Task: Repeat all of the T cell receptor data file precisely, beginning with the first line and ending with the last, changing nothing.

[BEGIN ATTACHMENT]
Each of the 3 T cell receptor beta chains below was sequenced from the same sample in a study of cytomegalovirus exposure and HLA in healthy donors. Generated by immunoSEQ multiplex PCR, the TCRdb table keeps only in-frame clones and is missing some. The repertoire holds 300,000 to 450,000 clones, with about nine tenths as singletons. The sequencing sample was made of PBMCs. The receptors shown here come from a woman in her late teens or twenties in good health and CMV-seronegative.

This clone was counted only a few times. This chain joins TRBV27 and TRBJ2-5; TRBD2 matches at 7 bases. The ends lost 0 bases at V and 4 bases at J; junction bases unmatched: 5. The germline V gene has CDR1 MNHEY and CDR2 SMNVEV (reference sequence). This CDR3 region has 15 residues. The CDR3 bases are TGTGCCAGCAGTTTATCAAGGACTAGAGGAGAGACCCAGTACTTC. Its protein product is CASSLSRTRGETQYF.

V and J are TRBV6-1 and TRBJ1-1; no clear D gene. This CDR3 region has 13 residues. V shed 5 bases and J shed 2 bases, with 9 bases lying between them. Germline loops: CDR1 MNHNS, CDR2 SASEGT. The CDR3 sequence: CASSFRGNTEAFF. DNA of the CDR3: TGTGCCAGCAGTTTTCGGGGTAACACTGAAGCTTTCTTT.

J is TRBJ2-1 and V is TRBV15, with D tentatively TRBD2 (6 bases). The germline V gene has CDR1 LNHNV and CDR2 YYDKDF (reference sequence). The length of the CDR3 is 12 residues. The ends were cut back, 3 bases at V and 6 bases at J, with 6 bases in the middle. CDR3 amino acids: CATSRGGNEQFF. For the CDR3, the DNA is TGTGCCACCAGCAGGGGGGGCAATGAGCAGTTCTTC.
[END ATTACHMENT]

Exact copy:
Each of the 3 T cell receptor beta chains below was sequenced from the same sample in a study of cytomegalovirus exposure and HLA in healthy donors. Generated by immunoSEQ multiplex PCR, the TCRdb table keeps only in-frame clones and is missing some. The repertoire holds 300,000 to 450,000 clones, with about nine tenths as singletons. The sequencing sample was made of PBMCs. The receptors shown here come from a woman in her late teens or twenties in good health and CMV-seronegative.

This clone was counted only a few times. This chain joins TRBV27 and TRBJ2-5; TRBD2 matches at 7 bases. The ends lost 0 bases at V and 4 bases at J; junction bases unmatched: 5. The germline V gene has CDR1 MNHEY and CDR2 SMNVEV (reference sequence). This CDR3 region has 15 residues. The CDR3 bases are TGTGCCAGCAGTTTATCAAGGACTAGAGGAGAGACCCAGTACTTC. Its protein product is CASSLSRTRGETQYF.

V and J are TRBV6-1 and TRBJ1-1; no clear D gene. This CDR3 region has 13 residues. V shed 5 bases and J shed 2 bases, with 9 bases lying between them. Germline loops: CDR1 MNHNS, CDR2 SASEGT. The CDR3 sequence: CASSFRGNTEAFF. DNA of the CDR3: TGTGCCAGCAGTTTTCGGGGTAACACTGAAGCTTTCTTT.

J is TRBJ2-1 and V is TRBV15, with D tentatively TRBD2 (6 bases). The germline V gene has CDR1 LNHNV and CDR2 YYDKDF (reference sequence). The length of the CDR3 is 12 residues. The ends were cut back, 3 bases at V and 6 bases at J, with 6 bases in the middle. CDR3 amino acids: CATSRGGNEQFF. For the CDR3, the DNA is TGTGCCACCAGCAGGGGGGGCAATGAGCAGTTCTTC.